Skip to main content


Front. Environ. Sci., 04 August 2022
Sec. Environmental Economics and Management
Volume 10 - 2022 |

The resilient economic impact of CPEC and future of MNCs: Evidence from Pakistan

www.frontiersin.orgSyed Umair Anwar1* www.frontiersin.orgZhang Wuyi1* www.frontiersin.orgSyed Zahid Ali Shah2 www.frontiersin.orgQudrat Ullah3 www.frontiersin.orgSyed Muhammad Amir4 www.frontiersin.orgAmmara Syed5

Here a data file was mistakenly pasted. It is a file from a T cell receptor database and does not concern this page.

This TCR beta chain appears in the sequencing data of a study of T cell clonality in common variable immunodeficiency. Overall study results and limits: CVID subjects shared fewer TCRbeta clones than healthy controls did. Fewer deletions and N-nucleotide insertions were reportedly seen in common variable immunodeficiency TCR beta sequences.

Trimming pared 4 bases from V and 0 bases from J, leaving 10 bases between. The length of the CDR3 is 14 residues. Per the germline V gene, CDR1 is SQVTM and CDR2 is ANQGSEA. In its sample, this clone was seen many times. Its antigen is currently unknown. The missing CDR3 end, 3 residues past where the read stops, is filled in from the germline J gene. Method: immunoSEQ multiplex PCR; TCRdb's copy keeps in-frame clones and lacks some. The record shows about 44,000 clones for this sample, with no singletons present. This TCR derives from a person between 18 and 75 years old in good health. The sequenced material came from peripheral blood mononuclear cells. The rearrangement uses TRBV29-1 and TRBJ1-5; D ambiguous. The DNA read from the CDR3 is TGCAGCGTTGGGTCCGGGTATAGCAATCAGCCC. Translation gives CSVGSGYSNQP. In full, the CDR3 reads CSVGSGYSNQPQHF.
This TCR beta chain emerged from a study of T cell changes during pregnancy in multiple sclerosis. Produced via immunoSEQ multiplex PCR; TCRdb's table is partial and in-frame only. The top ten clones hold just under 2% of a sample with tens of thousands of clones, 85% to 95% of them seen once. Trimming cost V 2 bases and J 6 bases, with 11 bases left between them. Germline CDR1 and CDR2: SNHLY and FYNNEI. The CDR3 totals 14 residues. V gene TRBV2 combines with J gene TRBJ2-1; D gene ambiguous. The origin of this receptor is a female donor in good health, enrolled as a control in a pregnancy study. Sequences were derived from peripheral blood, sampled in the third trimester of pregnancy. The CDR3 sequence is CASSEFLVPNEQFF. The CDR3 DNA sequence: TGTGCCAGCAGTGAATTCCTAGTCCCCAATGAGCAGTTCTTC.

• 1Faculty of Economics and Management, Kunming University, Kunming, China
  • 2Department of Pathology, Faculty of Veterinary and Animal Sciences, Islamia University Bahawalpur, Bahawalpur, Pakistan
  • 3Department of Surgery and Pet Center, Cholistan University of Veterinary and Animal Sciences, Bahawalpur, Pakistan
  • 4Institute of Agricultural Extension and Rural Development, Faculty of Social Sciences, University of Agriculture, Faisalabad, Pakistan
  • 5Department of Humanities, COMSATS University, Islamabad, Pakistan